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From Tim Bannister <is...@jellybaby.net>
Subject Re: mod_cache with Cache-Control no-cache= or private=
Date Wed, 13 Mar 2013 20:28:58 GMT
On 13 Mar 2013, at 17:41, Yann Ylavic <ylavic.dev@gmail.com> wrote:
> On Wed, Mar 13, 2013 at 6:35 PM, Tom Evans <tevans.uk@googlemail.com> wrote:
>> On Wed, Mar 13, 2013 at 5:27 PM, Yann Ylavic <ylavic.dev@gmail.com> wrote:
>>> 
>>> How would the origin invalidate a Set-Cookie, with an empty one ?
>>> 
>>> Regards,
>>> Yann.
>> 
>> Set it again, with an in the past expiry date.
> 
> Well, that's not exactly the same thing, the user may have a valid Cookie (which is not
the one cached) the origin wants to keep going on.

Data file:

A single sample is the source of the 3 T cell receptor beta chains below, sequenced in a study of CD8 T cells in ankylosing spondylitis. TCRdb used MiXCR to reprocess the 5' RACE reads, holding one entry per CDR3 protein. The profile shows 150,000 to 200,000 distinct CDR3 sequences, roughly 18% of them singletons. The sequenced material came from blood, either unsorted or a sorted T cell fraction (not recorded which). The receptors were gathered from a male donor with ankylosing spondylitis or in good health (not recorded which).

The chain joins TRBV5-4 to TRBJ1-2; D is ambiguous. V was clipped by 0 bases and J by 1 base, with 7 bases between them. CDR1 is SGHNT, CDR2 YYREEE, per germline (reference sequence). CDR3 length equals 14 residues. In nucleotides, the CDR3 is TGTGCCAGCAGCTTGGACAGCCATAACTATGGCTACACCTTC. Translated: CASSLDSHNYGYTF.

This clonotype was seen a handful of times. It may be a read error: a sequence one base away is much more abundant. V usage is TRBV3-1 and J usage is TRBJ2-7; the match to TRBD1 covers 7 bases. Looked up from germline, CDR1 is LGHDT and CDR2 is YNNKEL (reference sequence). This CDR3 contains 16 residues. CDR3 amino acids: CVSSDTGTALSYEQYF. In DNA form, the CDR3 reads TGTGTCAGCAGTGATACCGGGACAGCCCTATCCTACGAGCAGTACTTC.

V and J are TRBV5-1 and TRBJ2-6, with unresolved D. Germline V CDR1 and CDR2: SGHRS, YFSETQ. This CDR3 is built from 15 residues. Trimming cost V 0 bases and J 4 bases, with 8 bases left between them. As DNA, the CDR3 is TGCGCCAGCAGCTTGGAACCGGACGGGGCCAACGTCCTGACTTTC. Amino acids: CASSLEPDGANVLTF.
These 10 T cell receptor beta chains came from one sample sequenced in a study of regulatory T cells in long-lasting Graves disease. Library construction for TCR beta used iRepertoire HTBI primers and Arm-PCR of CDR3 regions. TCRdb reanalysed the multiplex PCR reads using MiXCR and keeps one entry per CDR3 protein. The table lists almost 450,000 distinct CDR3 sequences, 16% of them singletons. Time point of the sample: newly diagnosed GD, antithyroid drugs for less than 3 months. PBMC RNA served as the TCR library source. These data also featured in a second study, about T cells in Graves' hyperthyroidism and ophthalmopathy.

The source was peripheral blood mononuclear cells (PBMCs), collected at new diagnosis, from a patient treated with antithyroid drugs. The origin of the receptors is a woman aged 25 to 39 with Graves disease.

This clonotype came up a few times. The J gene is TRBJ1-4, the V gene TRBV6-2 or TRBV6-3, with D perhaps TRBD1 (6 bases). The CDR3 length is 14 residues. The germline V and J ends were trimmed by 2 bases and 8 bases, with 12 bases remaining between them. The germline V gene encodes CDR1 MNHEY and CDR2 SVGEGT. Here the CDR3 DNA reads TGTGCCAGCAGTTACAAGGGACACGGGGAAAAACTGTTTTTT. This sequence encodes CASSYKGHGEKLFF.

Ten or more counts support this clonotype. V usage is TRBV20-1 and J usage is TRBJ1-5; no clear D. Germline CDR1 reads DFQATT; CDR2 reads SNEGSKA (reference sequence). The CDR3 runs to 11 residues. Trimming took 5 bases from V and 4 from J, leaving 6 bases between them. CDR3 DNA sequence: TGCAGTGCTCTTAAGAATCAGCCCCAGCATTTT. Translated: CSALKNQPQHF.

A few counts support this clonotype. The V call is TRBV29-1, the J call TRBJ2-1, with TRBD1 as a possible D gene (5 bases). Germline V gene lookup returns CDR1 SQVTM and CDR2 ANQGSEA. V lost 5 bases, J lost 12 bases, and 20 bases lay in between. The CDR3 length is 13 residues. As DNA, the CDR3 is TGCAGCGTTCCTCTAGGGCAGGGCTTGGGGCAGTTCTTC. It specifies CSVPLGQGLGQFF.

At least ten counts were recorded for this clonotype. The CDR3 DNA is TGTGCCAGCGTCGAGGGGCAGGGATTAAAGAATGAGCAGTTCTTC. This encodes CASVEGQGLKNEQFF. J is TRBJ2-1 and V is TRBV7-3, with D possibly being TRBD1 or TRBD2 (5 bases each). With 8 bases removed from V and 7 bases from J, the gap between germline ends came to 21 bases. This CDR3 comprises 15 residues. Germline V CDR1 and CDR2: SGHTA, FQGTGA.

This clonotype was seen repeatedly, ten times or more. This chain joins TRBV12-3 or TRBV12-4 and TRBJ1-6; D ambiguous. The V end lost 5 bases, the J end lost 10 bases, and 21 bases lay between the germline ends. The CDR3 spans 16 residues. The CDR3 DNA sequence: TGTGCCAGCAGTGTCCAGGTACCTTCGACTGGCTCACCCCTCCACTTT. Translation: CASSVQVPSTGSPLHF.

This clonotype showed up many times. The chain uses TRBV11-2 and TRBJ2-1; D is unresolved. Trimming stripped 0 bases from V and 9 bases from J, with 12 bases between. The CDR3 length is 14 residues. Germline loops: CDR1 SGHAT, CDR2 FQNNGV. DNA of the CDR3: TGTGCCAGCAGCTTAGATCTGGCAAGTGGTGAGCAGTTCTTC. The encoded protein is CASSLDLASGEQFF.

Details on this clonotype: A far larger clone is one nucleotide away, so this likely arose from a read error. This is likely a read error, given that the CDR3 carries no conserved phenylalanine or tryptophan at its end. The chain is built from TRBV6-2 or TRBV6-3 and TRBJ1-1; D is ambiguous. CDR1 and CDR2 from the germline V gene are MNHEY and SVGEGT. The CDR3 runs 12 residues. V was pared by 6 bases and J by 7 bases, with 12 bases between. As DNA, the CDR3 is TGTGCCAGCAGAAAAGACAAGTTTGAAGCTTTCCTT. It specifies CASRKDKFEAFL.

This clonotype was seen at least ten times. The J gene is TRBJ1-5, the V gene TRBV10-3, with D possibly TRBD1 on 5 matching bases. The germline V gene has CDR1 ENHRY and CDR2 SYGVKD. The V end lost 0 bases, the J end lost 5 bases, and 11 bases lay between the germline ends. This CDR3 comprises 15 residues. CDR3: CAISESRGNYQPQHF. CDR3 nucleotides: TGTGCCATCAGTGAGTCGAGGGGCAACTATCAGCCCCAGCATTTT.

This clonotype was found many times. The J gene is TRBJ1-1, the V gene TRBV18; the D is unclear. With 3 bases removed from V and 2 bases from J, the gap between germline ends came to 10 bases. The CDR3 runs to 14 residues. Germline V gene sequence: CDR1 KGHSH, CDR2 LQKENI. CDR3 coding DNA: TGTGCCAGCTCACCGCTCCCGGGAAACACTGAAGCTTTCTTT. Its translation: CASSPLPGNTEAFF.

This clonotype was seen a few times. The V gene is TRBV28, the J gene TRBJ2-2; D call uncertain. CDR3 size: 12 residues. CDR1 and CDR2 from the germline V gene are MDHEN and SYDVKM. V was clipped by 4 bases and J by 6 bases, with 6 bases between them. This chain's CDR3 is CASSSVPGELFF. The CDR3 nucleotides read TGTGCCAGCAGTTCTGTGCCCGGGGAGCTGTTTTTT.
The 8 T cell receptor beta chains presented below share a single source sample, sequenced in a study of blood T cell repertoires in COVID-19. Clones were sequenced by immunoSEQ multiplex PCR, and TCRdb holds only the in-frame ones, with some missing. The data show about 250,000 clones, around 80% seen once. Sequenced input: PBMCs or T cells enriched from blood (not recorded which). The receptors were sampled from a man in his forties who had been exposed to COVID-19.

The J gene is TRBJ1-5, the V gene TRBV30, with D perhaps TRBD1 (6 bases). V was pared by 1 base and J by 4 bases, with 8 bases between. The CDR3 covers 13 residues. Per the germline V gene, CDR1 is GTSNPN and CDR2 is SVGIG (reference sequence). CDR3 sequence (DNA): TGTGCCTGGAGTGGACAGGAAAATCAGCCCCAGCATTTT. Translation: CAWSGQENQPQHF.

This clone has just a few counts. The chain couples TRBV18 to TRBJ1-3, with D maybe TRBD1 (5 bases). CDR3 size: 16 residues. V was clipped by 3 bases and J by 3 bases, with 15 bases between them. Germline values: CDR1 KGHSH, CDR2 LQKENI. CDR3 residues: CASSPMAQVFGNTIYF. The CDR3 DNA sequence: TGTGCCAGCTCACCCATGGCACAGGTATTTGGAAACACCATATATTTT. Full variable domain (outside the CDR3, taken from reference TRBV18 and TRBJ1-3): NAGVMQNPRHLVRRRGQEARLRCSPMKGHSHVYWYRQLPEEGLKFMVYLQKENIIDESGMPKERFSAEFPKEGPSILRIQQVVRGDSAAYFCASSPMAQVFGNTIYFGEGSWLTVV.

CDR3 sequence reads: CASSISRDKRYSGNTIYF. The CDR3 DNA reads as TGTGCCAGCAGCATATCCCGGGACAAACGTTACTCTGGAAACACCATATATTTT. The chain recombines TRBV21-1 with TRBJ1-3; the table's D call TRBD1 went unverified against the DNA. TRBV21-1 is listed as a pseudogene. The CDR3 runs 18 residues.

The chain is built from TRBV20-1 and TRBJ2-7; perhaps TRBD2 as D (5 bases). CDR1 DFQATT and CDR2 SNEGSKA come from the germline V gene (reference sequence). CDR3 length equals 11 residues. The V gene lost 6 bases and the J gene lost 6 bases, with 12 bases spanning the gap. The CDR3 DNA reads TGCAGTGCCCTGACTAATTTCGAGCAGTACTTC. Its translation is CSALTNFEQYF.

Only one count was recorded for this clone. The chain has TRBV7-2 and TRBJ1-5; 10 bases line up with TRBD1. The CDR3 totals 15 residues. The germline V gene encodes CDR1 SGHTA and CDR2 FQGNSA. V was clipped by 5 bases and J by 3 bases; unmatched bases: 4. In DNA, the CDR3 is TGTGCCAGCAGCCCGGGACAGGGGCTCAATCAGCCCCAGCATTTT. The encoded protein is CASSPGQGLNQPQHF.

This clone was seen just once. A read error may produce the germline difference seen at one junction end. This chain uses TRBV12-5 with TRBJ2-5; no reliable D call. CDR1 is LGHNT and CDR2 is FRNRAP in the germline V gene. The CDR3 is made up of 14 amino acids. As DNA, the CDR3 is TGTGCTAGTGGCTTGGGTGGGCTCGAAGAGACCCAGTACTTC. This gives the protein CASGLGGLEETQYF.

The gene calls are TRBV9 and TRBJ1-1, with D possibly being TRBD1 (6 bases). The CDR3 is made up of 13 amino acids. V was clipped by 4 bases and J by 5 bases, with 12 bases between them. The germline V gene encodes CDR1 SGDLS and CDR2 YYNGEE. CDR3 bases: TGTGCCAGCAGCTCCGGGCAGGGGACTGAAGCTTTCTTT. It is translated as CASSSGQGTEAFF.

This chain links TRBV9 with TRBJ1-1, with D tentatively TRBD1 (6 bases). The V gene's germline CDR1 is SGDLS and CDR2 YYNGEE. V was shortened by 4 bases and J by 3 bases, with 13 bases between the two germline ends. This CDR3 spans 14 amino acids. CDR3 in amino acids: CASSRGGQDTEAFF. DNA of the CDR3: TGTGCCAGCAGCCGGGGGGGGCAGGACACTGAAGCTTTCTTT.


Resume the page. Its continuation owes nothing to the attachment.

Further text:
> I meant invalidating the cached cookie, not the one of the user.


Is this the situation you're worried about:

ClientA: GET /foo HTTP/1.1
ClientA: Host: …

ReverseProxy: GET /foo HTTP/1.1
ReverseProxy: Host: …

Origin: HTTP/1.1 200 OK
Origin: Date: …
Origin: Set-Cookie: data=AAAAAA
Origin: Cache-Control: private=Set-Cookie

ReverseProxy: HTTP/1.1 200 OK
ReverseProxy: Date: …
ReverseProxy: Set-Cookie: data=AAAAAA
ReverseProxy: Cache-Control: private=Set-Cookie



ClientB: GET /foo HTTP/1.1
ClientB: Host: …
ClientB: Cookie: data=BBBBBB

ReverseProxy: GET /foo HTTP/1.1
ReverseProxy: Host: …
ReverseProxy: Cookie: data=BBBBBBB

Origin: HTTP/1.1 304 Not Modified
Origin: Date: …
Origin: Cache-Control: private=Set-Cookie



This should just work. The final reply from the cacheing reverse proxy should look like this:
ReverseProxy: HTTP/1.1 304 Not Modified
ReverseProxy: Date: …

and the Set-Cookie: header from the stored request would not be used (in fact, the proxy may
have elected not to store it). The origin doesn't have to mention that header in the 304 response.


-- 
Tim Bannister – isoma@jellybaby.net


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